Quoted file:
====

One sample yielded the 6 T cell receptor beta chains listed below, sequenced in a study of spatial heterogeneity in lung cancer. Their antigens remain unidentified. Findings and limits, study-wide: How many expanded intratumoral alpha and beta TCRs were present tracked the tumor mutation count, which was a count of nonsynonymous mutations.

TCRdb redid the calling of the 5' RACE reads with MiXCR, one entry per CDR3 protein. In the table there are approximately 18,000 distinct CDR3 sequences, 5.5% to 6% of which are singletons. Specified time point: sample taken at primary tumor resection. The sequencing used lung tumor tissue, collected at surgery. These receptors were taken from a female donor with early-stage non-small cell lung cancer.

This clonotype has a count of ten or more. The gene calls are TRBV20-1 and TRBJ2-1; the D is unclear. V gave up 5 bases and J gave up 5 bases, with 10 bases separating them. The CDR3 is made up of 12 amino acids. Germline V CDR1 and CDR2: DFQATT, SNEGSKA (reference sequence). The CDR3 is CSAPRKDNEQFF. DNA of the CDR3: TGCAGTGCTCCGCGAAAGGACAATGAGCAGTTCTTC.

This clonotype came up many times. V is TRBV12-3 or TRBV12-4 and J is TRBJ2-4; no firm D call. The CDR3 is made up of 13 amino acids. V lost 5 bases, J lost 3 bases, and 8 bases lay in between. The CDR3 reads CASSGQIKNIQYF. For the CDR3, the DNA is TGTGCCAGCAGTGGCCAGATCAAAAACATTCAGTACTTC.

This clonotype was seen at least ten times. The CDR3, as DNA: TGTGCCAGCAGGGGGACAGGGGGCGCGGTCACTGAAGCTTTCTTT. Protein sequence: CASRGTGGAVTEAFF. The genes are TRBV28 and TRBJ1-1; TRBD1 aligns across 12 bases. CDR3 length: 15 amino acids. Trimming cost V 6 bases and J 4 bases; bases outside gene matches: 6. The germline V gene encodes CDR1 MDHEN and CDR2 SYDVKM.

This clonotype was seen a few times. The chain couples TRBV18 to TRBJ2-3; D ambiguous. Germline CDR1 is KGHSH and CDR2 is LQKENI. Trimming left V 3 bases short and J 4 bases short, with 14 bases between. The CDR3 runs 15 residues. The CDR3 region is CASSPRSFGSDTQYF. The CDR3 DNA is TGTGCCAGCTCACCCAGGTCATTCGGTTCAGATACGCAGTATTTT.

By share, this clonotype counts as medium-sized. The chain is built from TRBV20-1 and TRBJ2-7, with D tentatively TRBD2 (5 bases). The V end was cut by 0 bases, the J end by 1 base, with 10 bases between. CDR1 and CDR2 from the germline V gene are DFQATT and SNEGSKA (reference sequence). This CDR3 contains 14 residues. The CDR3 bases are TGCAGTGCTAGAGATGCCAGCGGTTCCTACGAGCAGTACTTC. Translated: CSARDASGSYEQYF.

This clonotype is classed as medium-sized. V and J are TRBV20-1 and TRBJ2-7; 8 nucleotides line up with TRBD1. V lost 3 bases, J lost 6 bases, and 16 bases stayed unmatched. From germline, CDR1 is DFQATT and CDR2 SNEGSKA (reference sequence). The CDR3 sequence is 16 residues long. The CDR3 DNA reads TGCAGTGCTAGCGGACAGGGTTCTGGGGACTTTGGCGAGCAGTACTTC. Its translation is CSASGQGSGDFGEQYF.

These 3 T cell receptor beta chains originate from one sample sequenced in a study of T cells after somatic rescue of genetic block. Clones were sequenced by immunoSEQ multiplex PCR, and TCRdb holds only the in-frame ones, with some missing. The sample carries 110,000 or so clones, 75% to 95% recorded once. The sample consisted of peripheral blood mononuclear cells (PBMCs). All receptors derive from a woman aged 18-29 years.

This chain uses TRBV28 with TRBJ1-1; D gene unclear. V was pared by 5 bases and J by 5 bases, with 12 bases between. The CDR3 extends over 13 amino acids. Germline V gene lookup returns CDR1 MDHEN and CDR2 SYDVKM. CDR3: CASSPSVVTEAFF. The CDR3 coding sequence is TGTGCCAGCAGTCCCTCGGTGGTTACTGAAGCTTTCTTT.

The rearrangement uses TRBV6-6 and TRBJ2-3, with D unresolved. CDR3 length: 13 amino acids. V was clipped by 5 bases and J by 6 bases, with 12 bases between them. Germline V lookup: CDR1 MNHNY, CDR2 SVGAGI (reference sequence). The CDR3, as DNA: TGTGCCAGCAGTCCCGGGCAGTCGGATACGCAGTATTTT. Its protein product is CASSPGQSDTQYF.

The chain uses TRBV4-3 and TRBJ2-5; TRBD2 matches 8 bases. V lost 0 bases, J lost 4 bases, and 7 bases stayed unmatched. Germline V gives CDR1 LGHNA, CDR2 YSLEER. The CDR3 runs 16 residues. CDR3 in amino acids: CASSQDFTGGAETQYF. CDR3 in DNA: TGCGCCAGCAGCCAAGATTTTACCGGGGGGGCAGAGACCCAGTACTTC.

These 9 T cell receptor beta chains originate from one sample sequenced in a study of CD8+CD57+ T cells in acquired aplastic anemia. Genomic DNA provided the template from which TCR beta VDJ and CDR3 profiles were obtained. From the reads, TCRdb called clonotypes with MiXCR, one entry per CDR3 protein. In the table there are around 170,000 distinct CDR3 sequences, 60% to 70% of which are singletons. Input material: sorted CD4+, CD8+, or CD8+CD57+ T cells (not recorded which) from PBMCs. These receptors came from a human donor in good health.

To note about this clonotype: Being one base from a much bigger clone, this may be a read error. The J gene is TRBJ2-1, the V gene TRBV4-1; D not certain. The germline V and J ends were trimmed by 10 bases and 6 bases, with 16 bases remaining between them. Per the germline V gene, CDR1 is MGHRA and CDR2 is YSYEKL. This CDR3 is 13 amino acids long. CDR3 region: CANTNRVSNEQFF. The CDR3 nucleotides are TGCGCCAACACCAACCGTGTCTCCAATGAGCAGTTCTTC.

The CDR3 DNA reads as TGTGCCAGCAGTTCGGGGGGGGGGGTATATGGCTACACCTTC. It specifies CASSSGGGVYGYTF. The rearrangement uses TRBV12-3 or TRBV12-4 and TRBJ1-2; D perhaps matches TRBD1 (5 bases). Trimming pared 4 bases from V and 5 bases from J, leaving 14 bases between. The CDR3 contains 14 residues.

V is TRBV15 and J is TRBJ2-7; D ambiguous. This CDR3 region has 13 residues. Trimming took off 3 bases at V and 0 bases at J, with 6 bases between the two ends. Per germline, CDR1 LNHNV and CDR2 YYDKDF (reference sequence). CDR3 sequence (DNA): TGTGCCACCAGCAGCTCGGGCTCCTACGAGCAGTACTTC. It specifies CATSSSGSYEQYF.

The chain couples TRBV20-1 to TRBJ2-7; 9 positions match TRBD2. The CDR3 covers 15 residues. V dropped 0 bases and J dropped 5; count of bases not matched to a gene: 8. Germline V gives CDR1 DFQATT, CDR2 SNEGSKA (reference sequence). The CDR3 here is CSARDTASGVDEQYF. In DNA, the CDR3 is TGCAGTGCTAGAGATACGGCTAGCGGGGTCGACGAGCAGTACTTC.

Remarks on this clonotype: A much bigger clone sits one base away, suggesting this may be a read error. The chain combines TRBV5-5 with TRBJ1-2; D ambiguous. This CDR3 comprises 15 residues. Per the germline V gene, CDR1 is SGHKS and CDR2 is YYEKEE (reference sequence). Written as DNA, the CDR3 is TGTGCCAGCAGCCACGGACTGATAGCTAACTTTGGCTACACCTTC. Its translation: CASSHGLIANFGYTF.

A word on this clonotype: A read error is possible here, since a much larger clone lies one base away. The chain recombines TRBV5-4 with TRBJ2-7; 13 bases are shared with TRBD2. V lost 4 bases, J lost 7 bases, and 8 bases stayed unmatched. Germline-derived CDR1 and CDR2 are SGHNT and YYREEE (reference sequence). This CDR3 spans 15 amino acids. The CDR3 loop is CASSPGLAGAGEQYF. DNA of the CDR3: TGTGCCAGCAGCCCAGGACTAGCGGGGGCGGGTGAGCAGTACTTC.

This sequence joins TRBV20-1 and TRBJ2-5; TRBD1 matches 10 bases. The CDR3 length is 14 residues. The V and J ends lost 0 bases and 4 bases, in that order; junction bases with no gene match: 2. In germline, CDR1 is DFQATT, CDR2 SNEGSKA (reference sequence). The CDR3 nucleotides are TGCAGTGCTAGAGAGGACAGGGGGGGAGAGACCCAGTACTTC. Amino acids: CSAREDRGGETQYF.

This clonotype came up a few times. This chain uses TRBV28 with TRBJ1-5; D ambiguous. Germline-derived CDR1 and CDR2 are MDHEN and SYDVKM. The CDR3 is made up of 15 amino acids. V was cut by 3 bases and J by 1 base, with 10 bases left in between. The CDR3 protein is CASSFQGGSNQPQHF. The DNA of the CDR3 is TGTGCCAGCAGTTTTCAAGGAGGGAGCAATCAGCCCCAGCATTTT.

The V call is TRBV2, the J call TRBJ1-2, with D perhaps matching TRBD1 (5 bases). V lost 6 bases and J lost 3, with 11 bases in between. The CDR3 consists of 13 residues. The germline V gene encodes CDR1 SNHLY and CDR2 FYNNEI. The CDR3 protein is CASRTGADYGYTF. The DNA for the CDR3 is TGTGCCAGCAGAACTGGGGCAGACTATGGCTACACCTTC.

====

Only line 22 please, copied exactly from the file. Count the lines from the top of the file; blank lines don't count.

The V call is TRBV2, the J call TRBJ1-2, with D perhaps matching TRBD1 (5 bases). V lost 6 bases and J lost 3, with 11 bases in between. The CDR3 consists of 13 residues. The germline V gene encodes CDR1 SNHLY and CDR2 FYNNEI. The CDR3 protein is CASRTGADYGYTF. The DNA for the CDR3 is TGTGCCAGCAGAACTGGGGCAGACTATGGCTACACCTTC.